By 2001, the Indy Chamber asked the Hispanic Chamber to take the relationship to the next level by doing cross promotions of events and opportunities. This in turn led to an offer in 2005 by the Indy Chamber to all of the Minority chambers to become a Council within the Indy Chamber framework. The Hispanic Chamber accepted the offer, and O’Neil became a founding member of the Hispanic Business Council.
The Scholarship Fund
O’Neil’s work has also helped shape the lives of hundreds of Hispanic students in the Indianapolis area. He sat on the advisory board that created the Mexican Scholarship Fund, which annually gives college scholarships upwards of $200,000 to deserving Hispanic students in the community. The fund was conceived by the original Mexican Consul in Indianapolis, Sergio Aguilera, and to date, has given out over $1.8 million in awards.
As founder of OfficeWorks, O’Neil says it was always his goal to give back to the community.
“As I became more involved in the community, I started to realize that it was important not to focus solely on our business - because a healthy, thriving community was actually good for all business,” he says. “I also got involved with both the Indy Chamber and Indiana State Chamber, St. Vincent Foundation, and the DePauw Alumni Board, among other organizations.”
But the work did not stop there for O’Neil.
“We started to ask what we can do to help with the businesses that were struggling,” he says. “One of the key programs of the Hispanic Business Council was a mentor protégé program, which was designed to help grow and create a sustainable path for Hispanic businesses.”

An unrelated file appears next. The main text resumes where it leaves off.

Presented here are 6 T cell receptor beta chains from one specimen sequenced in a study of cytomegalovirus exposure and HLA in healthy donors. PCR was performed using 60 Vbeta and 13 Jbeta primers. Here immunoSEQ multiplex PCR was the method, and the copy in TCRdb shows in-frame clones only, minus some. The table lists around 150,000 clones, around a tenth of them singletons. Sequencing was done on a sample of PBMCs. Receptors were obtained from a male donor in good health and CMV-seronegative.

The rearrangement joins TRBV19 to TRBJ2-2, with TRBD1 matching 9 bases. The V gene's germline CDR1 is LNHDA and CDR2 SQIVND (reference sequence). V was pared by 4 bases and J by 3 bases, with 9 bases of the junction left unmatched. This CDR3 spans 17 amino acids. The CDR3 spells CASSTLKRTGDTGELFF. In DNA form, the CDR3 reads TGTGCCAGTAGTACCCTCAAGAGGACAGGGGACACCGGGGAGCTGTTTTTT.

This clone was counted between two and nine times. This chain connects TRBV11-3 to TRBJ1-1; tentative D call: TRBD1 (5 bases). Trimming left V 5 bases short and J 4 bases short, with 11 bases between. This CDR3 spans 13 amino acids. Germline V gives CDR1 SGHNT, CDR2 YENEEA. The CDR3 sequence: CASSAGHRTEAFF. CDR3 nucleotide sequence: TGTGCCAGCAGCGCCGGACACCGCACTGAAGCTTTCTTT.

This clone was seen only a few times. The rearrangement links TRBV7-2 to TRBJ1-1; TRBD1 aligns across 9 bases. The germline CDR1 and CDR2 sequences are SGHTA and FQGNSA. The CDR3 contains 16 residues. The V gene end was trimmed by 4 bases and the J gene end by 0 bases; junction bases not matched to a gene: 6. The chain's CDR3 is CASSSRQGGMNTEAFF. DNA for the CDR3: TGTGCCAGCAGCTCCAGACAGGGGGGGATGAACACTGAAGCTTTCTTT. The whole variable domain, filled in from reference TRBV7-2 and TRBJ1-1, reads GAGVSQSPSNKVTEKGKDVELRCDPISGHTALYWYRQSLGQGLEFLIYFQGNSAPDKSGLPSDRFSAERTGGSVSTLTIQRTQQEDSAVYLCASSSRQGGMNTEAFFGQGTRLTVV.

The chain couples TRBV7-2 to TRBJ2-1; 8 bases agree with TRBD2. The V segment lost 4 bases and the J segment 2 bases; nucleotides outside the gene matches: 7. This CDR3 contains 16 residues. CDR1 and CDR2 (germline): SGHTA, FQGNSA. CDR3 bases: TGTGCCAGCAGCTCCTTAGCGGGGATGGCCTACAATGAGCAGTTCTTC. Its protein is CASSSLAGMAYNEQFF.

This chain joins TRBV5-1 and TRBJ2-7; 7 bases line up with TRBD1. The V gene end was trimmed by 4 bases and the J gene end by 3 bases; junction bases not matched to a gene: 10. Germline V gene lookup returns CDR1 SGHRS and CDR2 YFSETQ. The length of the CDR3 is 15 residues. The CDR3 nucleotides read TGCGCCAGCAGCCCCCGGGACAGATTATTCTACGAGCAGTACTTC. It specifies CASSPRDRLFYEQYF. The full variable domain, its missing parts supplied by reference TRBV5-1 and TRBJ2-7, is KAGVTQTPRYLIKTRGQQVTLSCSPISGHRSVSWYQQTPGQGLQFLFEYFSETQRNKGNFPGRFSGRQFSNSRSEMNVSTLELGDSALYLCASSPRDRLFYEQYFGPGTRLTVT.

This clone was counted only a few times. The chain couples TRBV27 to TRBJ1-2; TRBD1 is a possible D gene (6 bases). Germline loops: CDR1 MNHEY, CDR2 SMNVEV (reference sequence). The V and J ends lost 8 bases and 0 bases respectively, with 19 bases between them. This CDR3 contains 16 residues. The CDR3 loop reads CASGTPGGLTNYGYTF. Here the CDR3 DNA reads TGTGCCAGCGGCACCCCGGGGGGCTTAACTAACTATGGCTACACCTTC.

The program entailed taking Hispanic owned businesses and partnering them with existing members of the Indy Chamber.
Camacho Janitorial Supply was paired with Garcia Construction, which helped the company secure their first major contract with the Indy Airport Authority. The Morales Group, a staffing and logistics firm, was partnered with FedEx, which assisted in the development of the company. Another example is the Hispanic newspaper La Voz de Indiana - who was paired with the Indianapolis Business Journal.
O’Neil says the mentor program worked extremely well, and there are many more success stories out there.
By January of 2008, O’Neil and the HBC was part of a bigger project - a study, partnering with the Indy Chamber, and IUPUI on the economic impacts and needs of Hispanic businesses in the area.
“What we learned from the economic study was that these businesses needed recognition; and awareness of local customs, and the marketplace needed to understand they exist,” O’Neil says. “They also needed access to capital and technical assistance. It really made people more aware of the growing and emerging Hispanic business community.”
O’Neil’s Work Founding La Plaza
La Plaza Inc. was founded as a result of combining three small Hispanic non-profits - a social services agency, an educational focused agency, and a cultural focused agency. O’Neil was on the task force and founding Board that brought these organizations together to create a larger entity known as La Plaza.
In 2o11, O’Neil was a founding member of the Indiana Latino Expo, an event designed to help Latino families achieve their highest potential.
“We wanted to duplicate what Black Expo had done, and I would readily say we wanted it to be as successful as Black Expo,” O’Neil says.
The first expo was held in 2012, and the event continues today.
“These organizations have set the foundation for the Hispanic community in our region,” he says.
Tom’s son, Scott O’Neil, is involved in OfficeWorks as well. He will follow in his father’s footsteps by serving on the Hispanic Business Council.
“I’m proud of my father’s involvement over the past several decades in the community, and I’ve learned a lot by watching him,” Scott O’Neil says. “I’m very excited and humbled to serve the Hispanic community now and for years down the road.”